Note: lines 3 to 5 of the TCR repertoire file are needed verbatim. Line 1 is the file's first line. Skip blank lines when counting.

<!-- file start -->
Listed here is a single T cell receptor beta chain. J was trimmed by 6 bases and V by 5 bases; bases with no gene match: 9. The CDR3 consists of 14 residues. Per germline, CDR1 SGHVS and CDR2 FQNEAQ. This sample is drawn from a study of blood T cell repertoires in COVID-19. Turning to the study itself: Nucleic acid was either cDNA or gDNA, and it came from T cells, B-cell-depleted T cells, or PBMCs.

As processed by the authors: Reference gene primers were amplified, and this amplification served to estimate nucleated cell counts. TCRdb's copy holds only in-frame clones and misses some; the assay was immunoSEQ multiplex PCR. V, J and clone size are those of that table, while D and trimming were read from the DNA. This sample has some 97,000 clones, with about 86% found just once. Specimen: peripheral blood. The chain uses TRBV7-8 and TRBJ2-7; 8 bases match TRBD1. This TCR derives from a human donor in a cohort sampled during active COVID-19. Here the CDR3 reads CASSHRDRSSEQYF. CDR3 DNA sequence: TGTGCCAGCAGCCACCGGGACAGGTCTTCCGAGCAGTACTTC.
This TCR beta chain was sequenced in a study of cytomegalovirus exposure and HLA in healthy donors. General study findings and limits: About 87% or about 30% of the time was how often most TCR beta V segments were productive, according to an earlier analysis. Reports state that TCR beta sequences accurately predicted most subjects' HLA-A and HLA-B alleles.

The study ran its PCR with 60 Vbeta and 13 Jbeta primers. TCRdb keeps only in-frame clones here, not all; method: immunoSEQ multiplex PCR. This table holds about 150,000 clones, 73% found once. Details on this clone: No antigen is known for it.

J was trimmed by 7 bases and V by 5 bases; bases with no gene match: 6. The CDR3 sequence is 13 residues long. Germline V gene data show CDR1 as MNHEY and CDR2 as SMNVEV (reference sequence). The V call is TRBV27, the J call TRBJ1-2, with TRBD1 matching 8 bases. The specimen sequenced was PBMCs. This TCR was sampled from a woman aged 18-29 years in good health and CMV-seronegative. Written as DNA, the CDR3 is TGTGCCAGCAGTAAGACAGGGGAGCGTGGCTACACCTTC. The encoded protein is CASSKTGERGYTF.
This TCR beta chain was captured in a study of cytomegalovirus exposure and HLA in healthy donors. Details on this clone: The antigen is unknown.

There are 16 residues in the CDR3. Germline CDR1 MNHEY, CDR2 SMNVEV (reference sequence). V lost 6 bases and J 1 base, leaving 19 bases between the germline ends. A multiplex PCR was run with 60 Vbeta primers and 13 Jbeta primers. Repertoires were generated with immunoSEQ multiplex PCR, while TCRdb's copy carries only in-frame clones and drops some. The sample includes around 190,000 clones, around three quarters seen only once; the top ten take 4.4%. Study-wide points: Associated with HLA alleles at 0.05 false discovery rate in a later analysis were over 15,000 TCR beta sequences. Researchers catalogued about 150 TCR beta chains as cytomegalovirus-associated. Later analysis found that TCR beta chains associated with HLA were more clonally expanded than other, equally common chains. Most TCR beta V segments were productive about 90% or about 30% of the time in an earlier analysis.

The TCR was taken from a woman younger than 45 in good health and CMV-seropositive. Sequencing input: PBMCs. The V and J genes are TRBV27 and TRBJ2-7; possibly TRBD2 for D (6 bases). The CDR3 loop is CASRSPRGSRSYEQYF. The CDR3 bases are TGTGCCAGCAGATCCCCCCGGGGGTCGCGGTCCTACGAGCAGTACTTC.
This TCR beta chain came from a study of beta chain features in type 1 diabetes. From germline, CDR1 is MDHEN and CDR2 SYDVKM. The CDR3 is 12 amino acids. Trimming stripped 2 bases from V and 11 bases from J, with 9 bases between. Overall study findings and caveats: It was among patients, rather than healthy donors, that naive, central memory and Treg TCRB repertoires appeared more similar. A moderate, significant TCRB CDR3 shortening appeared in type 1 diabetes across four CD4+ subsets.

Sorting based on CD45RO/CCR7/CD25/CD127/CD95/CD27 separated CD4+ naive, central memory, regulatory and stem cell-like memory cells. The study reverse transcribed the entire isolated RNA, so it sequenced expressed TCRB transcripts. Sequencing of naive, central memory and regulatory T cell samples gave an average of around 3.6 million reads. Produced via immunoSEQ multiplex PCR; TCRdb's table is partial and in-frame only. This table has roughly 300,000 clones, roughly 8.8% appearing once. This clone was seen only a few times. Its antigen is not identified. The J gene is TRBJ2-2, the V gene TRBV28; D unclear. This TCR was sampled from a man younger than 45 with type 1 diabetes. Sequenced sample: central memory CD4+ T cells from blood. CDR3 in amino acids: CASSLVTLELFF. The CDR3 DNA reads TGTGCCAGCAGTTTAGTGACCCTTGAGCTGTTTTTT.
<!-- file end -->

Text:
This TCR beta chain was sequenced in a study of cytomegalovirus exposure and HLA in healthy donors. General study findings and limits: About 87% or about 30% of the time was how often most TCR beta V segments were productive, according to an earlier analysis. Reports state that TCR beta sequences accurately predicted most subjects' HLA-A and HLA-B alleles.

The study ran its PCR with 60 Vbeta and 13 Jbeta primers. TCRdb keeps only in-frame clones here, not all; method: immunoSEQ multiplex PCR. This table holds about 150,000 clones, 73% found once. Details on this clone: No antigen is known for it.

J was trimmed by 7 bases and V by 5 bases; bases with no gene match: 6. The CDR3 sequence is 13 residues long. Germline V gene data show CDR1 as MNHEY and CDR2 as SMNVEV (reference sequence). The V call is TRBV27, the J call TRBJ1-2, with TRBD1 matching 8 bases. The specimen sequenced was PBMCs. This TCR was sampled from a woman aged 18-29 years in good health and CMV-seronegative. Written as DNA, the CDR3 is TGTGCCAGCAGTAAGACAGGGGAGCGTGGCTACACCTTC. The encoded protein is CASSKTGERGYTF.